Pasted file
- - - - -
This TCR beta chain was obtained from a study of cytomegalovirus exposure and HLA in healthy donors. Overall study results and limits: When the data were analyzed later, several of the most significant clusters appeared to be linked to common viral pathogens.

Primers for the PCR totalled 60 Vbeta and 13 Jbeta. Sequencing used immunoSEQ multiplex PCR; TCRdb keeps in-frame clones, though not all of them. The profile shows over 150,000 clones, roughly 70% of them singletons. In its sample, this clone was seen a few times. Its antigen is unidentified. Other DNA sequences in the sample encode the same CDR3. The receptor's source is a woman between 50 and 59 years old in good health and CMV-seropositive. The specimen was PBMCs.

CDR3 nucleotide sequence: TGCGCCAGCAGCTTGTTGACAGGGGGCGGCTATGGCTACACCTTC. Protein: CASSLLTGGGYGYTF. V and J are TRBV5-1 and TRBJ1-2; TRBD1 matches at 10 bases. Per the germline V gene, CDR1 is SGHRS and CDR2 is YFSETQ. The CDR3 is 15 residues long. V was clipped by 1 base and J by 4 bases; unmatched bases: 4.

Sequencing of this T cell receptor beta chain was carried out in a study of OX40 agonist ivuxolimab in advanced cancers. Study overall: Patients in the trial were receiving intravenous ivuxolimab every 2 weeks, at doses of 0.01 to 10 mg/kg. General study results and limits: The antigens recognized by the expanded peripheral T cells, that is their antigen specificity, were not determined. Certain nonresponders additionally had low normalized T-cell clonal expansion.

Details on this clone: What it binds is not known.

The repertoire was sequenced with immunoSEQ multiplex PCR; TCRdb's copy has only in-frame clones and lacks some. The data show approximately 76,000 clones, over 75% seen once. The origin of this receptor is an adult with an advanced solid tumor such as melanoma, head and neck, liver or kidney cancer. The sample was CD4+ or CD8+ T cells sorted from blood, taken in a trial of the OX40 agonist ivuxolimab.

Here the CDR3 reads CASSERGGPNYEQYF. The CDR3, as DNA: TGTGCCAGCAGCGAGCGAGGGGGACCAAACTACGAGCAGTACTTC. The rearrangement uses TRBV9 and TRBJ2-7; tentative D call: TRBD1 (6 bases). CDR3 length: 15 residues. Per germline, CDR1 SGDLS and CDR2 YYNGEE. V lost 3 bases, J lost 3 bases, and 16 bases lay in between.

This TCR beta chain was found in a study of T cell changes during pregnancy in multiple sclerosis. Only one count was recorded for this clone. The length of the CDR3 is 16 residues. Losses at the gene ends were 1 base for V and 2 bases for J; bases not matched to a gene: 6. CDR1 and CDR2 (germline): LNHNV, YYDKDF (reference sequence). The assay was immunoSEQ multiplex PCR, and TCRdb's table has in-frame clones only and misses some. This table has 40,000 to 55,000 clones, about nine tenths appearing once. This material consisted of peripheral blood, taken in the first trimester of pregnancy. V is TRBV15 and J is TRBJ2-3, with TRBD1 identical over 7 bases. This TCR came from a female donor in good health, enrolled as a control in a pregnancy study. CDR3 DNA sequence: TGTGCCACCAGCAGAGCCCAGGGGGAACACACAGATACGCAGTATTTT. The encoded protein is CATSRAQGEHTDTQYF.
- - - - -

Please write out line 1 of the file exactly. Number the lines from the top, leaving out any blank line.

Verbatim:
This TCR beta chain was obtained from a study of cytomegalovirus exposure and HLA in healthy donors. Overall study results and limits: When the data were analyzed later, several of the most significant clusters appeared to be linked to common viral pathogens.